North East SMEs being denied growth through market uncertainty

December 2 2019 @ 13:04 by Richard Dawson

A growing number of SMEs in the North East are being held back from growth by the current market uncertainty, according to new research.

Hitachi Capital’s latest Business Barometer for 2019 Q4 found that 53 per cent of small firms felt they were being denied conditions to grow thanks to market uncertainty, up from just 31 per cent in May (Q2), representing a 22 per cent rise.

The region’s firms also highlighted two other issues forming a barrier to growth more so than the UK average: volatile cash flow (23 per cent vs 14 per cent) and red tape (21 per cent vs 16 per cent).

On a national scale, the survey found that the sectors that have been most impacted by the market uncertainty in 2019 Q4 were finance and accounting (48 per cent), manufacturing (45 per cent), and media and marketing (44 per cent).

The research was conducted by YouGov on behalf of Hitachi Capital, asking 1200 small business owners across the UK what was holding them back from growth.

Gavin Wraith-Carter, managing director at Hitachi Capital Business Finance said: “With the upcoming General Election, it seems highly unlikely that there will be a clear position on Government policy or Brexit until after the Christmas break.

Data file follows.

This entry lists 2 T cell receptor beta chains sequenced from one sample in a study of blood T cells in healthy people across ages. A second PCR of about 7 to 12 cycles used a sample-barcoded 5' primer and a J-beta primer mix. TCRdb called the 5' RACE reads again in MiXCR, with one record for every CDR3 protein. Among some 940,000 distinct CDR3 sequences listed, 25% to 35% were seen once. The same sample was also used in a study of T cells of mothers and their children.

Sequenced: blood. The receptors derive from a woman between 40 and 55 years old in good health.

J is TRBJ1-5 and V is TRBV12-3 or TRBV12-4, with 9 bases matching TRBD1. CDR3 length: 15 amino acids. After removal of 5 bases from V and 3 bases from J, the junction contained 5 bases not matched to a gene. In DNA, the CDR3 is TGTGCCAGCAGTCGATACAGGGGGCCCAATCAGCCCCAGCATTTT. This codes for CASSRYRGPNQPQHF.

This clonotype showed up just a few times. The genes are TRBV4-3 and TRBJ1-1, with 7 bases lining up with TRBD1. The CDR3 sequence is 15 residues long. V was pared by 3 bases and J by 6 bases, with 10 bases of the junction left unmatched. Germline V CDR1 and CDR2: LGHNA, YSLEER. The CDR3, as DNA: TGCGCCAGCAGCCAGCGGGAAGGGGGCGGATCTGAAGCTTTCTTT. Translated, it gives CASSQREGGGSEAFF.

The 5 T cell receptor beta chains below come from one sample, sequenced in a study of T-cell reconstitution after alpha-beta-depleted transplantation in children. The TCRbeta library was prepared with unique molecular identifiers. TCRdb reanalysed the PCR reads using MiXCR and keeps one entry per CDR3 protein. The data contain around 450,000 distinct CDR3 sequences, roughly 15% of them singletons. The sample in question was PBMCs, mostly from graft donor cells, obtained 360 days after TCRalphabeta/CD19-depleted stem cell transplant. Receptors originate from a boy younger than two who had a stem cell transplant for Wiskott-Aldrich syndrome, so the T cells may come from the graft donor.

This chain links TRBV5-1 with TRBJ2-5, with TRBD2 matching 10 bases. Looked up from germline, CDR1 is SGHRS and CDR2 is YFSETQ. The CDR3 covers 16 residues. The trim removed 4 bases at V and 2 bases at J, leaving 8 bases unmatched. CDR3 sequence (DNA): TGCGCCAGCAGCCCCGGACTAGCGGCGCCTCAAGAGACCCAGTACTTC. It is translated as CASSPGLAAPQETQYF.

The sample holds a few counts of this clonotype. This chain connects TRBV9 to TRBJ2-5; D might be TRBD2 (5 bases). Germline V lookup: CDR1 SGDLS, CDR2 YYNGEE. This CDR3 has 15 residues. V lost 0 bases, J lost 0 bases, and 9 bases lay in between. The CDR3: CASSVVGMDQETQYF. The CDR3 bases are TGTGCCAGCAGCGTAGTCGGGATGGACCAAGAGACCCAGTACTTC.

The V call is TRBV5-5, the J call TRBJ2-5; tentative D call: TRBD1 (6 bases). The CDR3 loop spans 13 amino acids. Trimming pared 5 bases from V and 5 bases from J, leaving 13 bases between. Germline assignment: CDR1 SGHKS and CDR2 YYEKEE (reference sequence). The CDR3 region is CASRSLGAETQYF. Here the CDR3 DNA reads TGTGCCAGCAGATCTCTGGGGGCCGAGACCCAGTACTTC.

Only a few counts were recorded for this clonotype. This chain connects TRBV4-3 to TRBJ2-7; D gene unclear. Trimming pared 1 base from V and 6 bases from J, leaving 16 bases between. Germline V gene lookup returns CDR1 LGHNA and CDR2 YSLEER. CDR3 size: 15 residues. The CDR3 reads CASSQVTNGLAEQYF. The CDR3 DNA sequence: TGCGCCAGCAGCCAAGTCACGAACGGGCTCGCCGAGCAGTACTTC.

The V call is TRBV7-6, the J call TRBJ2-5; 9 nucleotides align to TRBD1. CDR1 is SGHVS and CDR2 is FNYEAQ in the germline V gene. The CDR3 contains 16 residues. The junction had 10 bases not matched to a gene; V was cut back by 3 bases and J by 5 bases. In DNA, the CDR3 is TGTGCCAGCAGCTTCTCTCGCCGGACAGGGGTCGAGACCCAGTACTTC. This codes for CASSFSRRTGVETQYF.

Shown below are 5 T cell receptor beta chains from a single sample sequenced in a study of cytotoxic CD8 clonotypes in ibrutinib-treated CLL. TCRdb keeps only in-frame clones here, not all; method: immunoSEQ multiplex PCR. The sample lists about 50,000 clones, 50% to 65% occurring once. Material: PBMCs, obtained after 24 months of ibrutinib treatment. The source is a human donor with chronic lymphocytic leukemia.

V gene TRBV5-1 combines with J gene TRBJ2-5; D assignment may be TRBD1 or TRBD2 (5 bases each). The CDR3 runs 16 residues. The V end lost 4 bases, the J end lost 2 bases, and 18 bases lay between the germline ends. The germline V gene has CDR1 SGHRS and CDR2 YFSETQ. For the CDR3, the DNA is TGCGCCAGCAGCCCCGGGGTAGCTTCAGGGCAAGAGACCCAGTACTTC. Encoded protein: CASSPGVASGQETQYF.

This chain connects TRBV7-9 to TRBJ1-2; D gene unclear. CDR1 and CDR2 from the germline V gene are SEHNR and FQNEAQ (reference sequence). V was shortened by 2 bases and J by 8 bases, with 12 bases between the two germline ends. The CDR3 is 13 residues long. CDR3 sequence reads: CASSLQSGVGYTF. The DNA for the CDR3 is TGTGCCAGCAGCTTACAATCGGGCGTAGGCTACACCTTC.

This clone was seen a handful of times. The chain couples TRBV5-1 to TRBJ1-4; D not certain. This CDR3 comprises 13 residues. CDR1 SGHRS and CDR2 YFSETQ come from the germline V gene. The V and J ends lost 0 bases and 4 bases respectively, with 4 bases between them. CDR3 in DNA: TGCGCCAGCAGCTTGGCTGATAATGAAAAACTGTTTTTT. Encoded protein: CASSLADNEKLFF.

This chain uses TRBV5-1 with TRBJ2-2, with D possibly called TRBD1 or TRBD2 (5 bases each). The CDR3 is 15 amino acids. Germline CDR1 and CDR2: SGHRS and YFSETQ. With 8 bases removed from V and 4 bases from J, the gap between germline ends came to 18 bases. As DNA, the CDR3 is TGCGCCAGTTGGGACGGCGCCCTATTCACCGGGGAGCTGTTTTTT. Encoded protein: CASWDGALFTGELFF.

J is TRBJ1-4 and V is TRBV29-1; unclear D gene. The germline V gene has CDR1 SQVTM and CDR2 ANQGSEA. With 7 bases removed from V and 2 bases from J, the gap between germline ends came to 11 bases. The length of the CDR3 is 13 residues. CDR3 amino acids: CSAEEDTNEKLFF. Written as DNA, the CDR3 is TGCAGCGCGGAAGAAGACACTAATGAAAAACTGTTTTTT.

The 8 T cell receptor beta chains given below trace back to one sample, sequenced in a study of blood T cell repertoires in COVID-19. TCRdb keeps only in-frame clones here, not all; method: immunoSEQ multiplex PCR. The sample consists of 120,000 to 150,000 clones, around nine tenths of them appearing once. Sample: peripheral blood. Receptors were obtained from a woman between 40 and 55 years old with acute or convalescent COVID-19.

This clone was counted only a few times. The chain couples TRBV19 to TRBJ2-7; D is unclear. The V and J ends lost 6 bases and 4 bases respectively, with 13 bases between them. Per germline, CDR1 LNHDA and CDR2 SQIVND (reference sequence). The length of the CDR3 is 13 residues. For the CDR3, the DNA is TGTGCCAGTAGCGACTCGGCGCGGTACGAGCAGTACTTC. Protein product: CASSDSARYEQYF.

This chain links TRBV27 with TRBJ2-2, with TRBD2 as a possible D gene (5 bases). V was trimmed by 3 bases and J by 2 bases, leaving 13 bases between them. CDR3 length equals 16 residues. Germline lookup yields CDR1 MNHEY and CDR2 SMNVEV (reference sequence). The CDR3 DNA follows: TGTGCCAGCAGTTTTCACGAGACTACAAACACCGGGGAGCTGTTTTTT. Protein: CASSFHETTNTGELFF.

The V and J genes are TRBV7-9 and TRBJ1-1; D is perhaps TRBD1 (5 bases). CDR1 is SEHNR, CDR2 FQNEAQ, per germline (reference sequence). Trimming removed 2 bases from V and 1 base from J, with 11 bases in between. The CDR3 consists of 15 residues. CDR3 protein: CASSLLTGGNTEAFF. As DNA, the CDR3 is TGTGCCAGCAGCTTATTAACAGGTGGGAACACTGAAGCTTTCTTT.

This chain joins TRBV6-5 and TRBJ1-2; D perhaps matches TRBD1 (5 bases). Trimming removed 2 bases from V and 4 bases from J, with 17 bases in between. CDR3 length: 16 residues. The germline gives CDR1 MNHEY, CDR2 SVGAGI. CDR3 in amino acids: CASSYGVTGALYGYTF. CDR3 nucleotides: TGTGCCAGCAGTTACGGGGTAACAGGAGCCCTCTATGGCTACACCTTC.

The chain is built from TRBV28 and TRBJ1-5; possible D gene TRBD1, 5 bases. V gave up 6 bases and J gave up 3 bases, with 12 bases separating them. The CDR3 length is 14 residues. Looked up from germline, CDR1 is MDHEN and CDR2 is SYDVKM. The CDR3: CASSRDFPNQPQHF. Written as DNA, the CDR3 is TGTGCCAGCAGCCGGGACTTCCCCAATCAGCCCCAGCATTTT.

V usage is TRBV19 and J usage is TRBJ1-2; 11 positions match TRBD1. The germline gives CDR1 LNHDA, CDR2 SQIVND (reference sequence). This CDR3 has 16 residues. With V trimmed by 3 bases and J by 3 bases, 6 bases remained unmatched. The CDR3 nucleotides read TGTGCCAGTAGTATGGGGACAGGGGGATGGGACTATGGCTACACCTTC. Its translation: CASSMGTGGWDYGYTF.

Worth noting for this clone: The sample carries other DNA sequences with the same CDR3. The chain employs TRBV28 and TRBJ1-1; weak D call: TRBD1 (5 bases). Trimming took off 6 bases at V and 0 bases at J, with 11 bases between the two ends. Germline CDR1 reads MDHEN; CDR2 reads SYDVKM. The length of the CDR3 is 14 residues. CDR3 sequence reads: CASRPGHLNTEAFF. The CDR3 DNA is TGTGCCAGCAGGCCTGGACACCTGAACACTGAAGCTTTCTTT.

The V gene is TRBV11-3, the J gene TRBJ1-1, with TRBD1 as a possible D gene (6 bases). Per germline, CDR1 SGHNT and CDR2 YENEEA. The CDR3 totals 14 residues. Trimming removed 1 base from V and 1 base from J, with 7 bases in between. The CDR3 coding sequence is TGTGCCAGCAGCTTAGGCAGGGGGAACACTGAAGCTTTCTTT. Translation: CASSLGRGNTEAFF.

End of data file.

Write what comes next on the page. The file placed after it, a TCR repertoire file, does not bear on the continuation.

“For many small businesses this will mean planning for a New Year with lots of unknowns as market factors.

“This could play out with us seeing dip in business confidence at the start of 2020 although, longer term, when the sector has greater certainty to plan against, we envisage small businesses will be the first to see change as an opportunity to grow and diversify.

“One of the remarkable findings from our research over the last year is that, overall, there has been little change in the perceived barriers that small businesses feel they have to overcome to grow their business.

“Despite a period of unprecedented market volatility and political uncertainty, there has been no significant rise in the proportion of businesses citing red tape, cash flow or access to labour as bigger issues than they were a year ago.”

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